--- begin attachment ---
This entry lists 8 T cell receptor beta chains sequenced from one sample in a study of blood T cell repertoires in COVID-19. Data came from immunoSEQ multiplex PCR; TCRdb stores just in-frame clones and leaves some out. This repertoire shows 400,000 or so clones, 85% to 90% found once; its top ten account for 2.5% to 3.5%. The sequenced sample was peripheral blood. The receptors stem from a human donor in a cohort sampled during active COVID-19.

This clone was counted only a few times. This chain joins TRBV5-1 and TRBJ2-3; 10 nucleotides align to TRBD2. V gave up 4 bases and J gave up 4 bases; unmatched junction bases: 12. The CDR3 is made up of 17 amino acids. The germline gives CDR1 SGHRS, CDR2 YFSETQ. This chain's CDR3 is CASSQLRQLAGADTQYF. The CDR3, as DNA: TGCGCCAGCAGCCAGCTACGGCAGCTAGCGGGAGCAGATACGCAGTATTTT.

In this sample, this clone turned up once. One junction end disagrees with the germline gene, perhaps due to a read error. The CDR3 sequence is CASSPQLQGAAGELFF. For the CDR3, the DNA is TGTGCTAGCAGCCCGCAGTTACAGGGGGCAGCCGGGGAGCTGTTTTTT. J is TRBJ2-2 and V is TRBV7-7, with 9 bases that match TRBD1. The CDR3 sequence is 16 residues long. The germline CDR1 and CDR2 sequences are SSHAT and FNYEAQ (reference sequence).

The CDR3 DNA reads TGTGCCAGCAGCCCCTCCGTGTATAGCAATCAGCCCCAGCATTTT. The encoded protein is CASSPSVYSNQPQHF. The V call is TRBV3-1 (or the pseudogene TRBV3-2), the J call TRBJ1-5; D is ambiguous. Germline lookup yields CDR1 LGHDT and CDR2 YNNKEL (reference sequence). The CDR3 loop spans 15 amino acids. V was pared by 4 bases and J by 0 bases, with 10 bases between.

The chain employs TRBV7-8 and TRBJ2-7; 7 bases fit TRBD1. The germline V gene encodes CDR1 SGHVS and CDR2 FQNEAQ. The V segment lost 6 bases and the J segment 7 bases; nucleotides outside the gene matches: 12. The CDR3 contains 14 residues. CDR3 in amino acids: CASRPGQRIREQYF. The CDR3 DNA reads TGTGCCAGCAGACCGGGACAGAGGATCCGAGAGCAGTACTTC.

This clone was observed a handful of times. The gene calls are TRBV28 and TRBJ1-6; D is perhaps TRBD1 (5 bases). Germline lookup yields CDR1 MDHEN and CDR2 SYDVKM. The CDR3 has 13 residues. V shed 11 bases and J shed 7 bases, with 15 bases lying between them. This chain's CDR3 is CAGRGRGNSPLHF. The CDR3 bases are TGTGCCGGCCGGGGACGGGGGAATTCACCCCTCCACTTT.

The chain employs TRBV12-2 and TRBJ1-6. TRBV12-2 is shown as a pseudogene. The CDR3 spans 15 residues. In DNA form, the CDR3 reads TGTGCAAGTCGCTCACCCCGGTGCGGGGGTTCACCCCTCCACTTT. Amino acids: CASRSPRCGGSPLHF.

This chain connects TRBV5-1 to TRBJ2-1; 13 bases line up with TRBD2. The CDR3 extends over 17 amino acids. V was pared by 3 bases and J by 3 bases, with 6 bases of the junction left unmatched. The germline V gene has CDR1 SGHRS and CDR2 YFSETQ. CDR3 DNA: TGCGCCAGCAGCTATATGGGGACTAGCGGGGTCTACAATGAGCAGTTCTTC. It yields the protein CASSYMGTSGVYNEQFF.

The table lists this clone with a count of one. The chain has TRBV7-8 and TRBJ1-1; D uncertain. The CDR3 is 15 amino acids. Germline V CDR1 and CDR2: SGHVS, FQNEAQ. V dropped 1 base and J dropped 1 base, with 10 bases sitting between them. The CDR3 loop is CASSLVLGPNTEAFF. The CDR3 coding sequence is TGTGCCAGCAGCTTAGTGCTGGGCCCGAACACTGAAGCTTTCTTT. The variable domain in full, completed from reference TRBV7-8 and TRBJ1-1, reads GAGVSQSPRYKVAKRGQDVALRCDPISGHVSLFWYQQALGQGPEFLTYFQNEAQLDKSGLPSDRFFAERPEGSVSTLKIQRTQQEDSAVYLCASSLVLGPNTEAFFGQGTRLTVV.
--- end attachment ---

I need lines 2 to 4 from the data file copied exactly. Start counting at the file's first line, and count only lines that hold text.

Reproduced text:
This clone was counted only a few times. This chain joins TRBV5-1 and TRBJ2-3; 10 nucleotides align to TRBD2. V gave up 4 bases and J gave up 4 bases; unmatched junction bases: 12. The CDR3 is made up of 17 amino acids. The germline gives CDR1 SGHRS, CDR2 YFSETQ. This chain's CDR3 is CASSQLRQLAGADTQYF. The CDR3, as DNA: TGCGCCAGCAGCCAGCTACGGCAGCTAGCGGGAGCAGATACGCAGTATTTT.

In this sample, this clone turned up once. One junction end disagrees with the germline gene, perhaps due to a read error. The CDR3 sequence is CASSPQLQGAAGELFF. For the CDR3, the DNA is TGTGCTAGCAGCCCGCAGTTACAGGGGGCAGCCGGGGAGCTGTTTTTT. J is TRBJ2-2 and V is TRBV7-7, with 9 bases that match TRBD1. The CDR3 sequence is 16 residues long. The germline CDR1 and CDR2 sequences are SSHAT and FNYEAQ (reference sequence).

The CDR3 DNA reads TGTGCCAGCAGCCCCTCCGTGTATAGCAATCAGCCCCAGCATTTT. The encoded protein is CASSPSVYSNQPQHF. The V call is TRBV3-1 (or the pseudogene TRBV3-2), the J call TRBJ1-5; D is ambiguous. Germline lookup yields CDR1 LGHDT and CDR2 YNNKEL (reference sequence). The CDR3 loop spans 15 amino acids. V was pared by 4 bases and J by 0 bases, with 10 bases between.